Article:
Thursday, 27 April 2017

Crowd Farm Africa - A Kenyan Social Enterprise to Watch

Green house, photo credit;crowd farm Africa

Crowd farm Africa is a Kenyan startup that has found an innovative solution to farmers’ idle land, and the desire to grow money without effort.  

The firm brings together investors to put money in commercial farming projects on leased land. You give your money, and crowd farm uses it to run an agricultural project within a farming season. You get back your money plus profits but less an administration fee that is less than 10% of your investment. They also take   25% of the profits. 
The unique selling point for crowd farm Africa is that it uses conventional farming methods and has a strong management structure.
This firm is expected to grow into a multinational in a relatively short period. 

Friday, 10 March 2017

Understanding the Nairobi securities exchange

The Nairobi securities exchange (The NSE), is the Kenya’s market place for shares, bonds, unit trusts and other financial instruments. At the NSE people buy and sell shares, bonds and other securities.
Trading at NSE is a viable venture; one can make big money in a relatively short time, but again it is possible to loose huge sums in an instant. To successfully trade on the NSE, you must understand how it works. 

In this article, I explain how the NSE works, the terms used and how successful investors make the buy or sell decisions. 

Sunday, 15 January 2017

Are you anxious about your career? These are the five things that you can do to turn the situation around.

The December 2016 holidays have been so far my most enjoyable holidays. During this time, I did catch up with a lot of old friends. One thing that I observed in our conversations is that a lot of people are anxious about their careers.  Job Vipi? (How is work?) Someone would ask. The answer would be a long tirade of fears; ‘’there is talk of our company moving its operations to Zambia, some donors have pulled out we don’t know what will happen, our firm is merging up with this other firm some positions will be redundant ’’, the list is endless.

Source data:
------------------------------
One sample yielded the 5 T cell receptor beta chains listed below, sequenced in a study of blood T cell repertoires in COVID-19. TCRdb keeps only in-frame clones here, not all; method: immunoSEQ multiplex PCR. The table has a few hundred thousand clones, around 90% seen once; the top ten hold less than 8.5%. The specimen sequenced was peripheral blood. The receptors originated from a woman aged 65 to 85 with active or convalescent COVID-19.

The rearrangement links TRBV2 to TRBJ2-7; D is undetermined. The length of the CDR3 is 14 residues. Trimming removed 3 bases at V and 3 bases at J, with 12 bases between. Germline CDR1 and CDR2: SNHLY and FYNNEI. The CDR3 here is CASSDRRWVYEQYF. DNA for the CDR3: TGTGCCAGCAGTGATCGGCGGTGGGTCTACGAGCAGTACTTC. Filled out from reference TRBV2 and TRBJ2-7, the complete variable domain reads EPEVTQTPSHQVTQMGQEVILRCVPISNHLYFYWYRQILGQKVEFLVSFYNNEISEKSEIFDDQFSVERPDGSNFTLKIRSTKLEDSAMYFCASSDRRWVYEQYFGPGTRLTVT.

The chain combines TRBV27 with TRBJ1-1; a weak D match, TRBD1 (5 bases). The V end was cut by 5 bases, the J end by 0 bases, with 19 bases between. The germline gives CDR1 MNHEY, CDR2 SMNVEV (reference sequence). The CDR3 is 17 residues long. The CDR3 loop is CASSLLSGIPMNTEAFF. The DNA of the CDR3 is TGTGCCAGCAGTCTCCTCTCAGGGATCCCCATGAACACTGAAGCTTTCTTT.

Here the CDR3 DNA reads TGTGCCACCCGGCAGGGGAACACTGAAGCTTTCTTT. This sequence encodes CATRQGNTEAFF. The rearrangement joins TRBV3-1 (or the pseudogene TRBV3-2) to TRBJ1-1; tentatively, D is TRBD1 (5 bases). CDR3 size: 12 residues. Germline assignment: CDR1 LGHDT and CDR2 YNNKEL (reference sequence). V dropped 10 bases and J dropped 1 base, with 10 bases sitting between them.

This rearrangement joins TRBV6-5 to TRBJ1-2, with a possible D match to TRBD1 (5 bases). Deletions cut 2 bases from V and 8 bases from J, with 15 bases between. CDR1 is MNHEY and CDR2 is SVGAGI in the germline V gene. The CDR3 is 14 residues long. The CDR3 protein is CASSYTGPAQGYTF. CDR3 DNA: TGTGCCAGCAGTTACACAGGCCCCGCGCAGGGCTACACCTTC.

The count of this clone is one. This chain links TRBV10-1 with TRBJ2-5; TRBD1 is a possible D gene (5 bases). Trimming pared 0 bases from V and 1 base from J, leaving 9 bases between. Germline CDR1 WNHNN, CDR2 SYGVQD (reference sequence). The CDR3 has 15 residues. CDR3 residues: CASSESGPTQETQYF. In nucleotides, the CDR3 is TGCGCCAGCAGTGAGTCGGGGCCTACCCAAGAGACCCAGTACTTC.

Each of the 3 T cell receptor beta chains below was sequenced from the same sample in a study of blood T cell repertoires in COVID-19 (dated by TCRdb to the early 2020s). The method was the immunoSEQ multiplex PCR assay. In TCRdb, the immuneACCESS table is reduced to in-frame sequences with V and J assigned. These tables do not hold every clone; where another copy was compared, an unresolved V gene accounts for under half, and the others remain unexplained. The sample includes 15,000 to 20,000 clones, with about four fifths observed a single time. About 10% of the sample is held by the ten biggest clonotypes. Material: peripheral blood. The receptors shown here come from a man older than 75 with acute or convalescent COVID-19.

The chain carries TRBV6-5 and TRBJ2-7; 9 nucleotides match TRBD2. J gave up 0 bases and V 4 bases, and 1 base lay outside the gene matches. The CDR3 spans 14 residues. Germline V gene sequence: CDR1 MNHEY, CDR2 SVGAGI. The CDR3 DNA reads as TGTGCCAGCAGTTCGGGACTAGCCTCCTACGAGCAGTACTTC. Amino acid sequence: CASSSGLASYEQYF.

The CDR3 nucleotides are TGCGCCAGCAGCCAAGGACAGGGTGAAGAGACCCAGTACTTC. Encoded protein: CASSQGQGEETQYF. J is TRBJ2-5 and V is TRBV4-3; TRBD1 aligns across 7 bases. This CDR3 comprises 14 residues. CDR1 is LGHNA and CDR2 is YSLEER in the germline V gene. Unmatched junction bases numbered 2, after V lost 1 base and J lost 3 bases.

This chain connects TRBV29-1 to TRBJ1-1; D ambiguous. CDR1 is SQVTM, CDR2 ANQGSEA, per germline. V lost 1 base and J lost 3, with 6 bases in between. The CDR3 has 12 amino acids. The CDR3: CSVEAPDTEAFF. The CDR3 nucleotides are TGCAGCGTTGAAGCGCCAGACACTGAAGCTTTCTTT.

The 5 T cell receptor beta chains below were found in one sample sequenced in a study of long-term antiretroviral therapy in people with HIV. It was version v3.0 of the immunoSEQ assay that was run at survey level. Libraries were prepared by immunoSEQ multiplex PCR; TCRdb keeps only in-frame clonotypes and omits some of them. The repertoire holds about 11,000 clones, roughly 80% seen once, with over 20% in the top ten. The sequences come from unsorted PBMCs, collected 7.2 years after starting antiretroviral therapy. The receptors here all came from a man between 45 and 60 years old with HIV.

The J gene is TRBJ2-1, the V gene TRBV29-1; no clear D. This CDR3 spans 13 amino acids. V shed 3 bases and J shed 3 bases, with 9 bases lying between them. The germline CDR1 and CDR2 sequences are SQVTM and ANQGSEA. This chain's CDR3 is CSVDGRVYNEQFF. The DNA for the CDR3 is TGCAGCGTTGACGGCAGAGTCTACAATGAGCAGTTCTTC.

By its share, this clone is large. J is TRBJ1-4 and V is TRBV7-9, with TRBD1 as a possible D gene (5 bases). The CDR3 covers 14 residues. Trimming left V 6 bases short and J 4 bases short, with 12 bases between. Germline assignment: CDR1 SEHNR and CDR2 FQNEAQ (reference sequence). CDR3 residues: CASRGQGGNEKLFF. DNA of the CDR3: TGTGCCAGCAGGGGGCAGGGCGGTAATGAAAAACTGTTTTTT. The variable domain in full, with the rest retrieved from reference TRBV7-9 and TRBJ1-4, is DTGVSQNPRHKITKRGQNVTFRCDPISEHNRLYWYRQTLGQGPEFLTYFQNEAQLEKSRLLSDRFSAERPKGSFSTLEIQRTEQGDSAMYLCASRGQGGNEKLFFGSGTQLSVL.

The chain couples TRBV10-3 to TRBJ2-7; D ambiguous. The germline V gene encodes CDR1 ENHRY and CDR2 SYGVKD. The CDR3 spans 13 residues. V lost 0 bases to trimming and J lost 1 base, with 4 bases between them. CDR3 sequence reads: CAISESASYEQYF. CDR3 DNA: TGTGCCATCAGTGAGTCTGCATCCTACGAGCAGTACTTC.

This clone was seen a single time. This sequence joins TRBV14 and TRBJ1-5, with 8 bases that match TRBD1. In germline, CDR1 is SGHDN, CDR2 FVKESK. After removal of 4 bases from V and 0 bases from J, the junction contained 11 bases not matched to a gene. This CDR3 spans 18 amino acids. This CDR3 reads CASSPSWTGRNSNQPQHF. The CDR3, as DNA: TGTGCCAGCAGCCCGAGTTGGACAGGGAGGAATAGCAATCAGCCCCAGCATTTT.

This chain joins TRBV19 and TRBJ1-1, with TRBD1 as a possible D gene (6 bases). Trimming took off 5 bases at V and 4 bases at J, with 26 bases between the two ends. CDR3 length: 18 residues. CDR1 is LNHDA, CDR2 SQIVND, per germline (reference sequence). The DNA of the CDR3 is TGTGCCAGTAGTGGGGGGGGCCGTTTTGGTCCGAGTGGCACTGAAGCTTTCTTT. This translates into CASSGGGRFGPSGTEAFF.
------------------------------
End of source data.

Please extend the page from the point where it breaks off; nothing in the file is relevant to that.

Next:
How can we plan so that the changing aspects of business or economy present to us opportunities and not uncertainties? 

The Harvard business review newsletter does offer some insights; according to an article titled “developing a strategy for a life of meaningful labor” by Brian Fetherstonehaugh, there are four  things that one needs to do.

 1. Figure out the career stage that you are at.
There are three stages of a career, stage one is from when you start in your career to the late thirties. Here you learn different new things, you make a few wrong turns, and you get to know yourself. This stage should be a time of discovery. The second is from the late thirties to the fifties. This is the stage where you should find your sweet spot; the one thing that you do best, you enjoy doing and is of value to the world. Seek for jobs that utilize your  sweet spot.  The last stage is from the fifties onwards. In this stage you need a sustainable job, and one that has a pace that you can manage. A good career that fits this stage I would say is a university professor.

2. Take stock of your transferable skills.
Transferable skills are skills that are valuable to any organization. They can be grouped into two; meaningful experiences, and lasting relationships. Work to build this two. Jump into the ring and get experiences that are applicable to the evolving nature of your industry. In my time, long before Mr. Kibaki became the president of Kenya, one highly sought for skills were computer skills. The people who went to study basic computer applications in addition to their various diplomas scooped most of the Jobs that came up. Strong relationships are possibly the most important career fuel. Your mentors, critics and connections are a must for your career growth.
3. Evaluate your current work situation.
Are you having impact? Are you learning? Are you having fun? If you score low on this then you know you need to do something.

4. Spend your time wisely.
Time is a valuable resource in career development. Spend it on priorities. Priorities are those things that will have a big positive impact in your life.